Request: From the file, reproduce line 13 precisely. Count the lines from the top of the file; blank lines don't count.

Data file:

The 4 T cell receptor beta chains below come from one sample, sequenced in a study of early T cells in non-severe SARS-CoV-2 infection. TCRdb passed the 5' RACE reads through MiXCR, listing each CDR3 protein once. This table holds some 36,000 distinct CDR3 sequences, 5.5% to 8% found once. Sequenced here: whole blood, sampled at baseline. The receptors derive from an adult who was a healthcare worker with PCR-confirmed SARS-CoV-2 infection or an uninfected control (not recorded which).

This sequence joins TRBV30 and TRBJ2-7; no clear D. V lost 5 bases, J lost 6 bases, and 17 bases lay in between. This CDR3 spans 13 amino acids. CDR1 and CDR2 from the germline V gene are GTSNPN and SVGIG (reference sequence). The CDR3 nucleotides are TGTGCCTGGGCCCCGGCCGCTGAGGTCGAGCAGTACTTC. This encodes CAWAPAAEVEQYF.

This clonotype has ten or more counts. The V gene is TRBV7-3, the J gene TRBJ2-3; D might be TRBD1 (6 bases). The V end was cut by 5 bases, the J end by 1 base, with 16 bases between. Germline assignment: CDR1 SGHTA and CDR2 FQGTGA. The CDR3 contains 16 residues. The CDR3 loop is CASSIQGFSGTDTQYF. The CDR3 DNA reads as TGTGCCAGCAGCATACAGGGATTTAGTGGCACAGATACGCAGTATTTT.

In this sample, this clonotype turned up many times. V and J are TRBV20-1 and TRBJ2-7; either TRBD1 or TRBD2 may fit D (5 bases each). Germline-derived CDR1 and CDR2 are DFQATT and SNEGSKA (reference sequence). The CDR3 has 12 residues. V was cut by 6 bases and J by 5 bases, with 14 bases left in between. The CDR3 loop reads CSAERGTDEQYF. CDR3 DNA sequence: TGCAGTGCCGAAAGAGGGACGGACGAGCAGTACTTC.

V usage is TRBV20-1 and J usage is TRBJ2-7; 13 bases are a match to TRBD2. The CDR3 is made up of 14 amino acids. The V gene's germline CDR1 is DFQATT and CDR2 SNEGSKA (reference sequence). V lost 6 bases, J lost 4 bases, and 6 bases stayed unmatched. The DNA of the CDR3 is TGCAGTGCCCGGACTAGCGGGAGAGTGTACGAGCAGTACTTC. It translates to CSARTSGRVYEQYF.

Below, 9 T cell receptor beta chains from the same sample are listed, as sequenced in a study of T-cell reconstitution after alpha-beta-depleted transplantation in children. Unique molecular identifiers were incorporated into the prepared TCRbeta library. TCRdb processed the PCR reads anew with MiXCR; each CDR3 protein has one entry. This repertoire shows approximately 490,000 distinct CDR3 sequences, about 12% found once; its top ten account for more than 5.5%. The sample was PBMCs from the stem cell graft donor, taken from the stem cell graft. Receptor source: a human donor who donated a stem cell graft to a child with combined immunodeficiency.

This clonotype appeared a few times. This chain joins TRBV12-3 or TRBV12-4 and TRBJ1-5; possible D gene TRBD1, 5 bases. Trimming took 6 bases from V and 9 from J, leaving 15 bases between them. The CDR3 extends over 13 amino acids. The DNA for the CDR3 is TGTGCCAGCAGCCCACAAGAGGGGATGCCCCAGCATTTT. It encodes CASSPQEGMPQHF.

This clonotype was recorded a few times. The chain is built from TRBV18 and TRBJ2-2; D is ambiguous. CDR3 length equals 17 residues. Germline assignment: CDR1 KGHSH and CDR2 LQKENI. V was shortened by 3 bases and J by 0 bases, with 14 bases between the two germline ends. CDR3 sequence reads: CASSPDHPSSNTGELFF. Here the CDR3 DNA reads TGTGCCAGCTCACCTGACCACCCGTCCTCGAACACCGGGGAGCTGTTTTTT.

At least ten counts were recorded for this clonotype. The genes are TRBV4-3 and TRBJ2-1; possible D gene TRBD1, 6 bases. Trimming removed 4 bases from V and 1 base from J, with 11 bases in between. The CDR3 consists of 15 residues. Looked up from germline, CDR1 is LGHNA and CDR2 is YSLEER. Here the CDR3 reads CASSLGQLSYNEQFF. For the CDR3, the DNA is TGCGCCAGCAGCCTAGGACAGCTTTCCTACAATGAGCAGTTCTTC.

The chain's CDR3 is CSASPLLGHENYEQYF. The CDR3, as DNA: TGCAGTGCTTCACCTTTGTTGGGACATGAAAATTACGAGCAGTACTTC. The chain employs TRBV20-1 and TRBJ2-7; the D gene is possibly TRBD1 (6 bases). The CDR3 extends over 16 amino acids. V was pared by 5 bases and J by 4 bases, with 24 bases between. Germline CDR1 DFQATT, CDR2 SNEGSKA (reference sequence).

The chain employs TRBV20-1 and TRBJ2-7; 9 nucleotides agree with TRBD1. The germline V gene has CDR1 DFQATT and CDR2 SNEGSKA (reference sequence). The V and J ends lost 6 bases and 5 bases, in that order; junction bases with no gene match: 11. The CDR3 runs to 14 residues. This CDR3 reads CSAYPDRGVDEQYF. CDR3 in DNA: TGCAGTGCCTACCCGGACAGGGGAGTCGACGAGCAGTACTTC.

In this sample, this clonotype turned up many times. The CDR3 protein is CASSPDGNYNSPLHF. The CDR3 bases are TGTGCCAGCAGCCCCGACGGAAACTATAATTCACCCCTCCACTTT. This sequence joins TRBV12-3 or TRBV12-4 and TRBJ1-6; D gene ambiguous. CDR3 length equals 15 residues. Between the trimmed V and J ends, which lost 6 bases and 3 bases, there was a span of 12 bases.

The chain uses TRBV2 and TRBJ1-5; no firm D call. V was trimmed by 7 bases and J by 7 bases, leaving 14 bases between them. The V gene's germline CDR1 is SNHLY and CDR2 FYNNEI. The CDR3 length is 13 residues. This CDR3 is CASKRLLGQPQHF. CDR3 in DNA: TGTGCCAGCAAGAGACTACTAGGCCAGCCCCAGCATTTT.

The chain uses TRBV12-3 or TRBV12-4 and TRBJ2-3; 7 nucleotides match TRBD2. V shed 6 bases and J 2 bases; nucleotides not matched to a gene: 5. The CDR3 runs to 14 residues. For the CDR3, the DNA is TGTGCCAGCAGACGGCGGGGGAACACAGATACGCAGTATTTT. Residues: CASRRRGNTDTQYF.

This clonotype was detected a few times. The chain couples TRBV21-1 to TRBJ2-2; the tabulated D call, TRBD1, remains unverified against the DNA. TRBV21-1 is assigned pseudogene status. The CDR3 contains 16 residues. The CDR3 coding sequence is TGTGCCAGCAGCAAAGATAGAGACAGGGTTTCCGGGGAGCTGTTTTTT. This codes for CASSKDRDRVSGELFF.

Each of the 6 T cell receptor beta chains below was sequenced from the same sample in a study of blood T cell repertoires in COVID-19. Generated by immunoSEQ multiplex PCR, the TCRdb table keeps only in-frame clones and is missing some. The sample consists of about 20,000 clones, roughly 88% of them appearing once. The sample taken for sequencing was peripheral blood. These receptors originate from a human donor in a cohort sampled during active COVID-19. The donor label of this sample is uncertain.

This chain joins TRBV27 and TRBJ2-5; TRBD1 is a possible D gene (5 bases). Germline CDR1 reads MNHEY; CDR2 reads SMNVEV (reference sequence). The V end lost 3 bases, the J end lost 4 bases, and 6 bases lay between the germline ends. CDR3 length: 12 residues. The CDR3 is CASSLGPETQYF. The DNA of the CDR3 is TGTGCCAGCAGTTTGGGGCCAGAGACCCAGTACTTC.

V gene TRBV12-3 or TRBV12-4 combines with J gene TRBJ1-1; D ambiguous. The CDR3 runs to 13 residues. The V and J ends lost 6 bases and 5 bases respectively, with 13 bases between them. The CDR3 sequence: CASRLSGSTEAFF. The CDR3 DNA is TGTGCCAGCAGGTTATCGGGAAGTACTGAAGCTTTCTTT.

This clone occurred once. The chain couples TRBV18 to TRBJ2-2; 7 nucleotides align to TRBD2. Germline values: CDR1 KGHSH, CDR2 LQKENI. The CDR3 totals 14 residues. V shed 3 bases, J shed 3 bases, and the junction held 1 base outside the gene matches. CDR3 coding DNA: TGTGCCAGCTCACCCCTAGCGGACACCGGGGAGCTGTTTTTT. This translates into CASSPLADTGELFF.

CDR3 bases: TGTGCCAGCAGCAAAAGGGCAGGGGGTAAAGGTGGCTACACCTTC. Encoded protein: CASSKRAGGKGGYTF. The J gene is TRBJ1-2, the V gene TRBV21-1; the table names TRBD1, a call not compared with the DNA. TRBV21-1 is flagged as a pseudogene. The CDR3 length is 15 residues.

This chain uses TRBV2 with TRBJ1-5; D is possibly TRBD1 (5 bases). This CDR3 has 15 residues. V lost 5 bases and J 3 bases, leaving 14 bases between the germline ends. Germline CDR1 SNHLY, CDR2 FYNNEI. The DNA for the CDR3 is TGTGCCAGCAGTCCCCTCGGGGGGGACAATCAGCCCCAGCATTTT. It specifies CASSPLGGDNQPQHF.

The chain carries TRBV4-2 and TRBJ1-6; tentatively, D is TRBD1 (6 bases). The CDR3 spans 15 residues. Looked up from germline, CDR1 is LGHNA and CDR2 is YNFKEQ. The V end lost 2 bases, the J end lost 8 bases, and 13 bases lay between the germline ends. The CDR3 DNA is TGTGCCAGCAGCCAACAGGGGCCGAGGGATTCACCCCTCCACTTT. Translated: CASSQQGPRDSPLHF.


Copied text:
The chain uses TRBV2 and TRBJ1-5; no firm D call. V was trimmed by 7 bases and J by 7 bases, leaving 14 bases between them. The V gene's germline CDR1 is SNHLY and CDR2 FYNNEI. The CDR3 length is 13 residues. This CDR3 is CASKRLLGQPQHF. CDR3 in DNA: TGTGCCAGCAAGAGACTACTAGGCCAGCCCCAGCATTTT.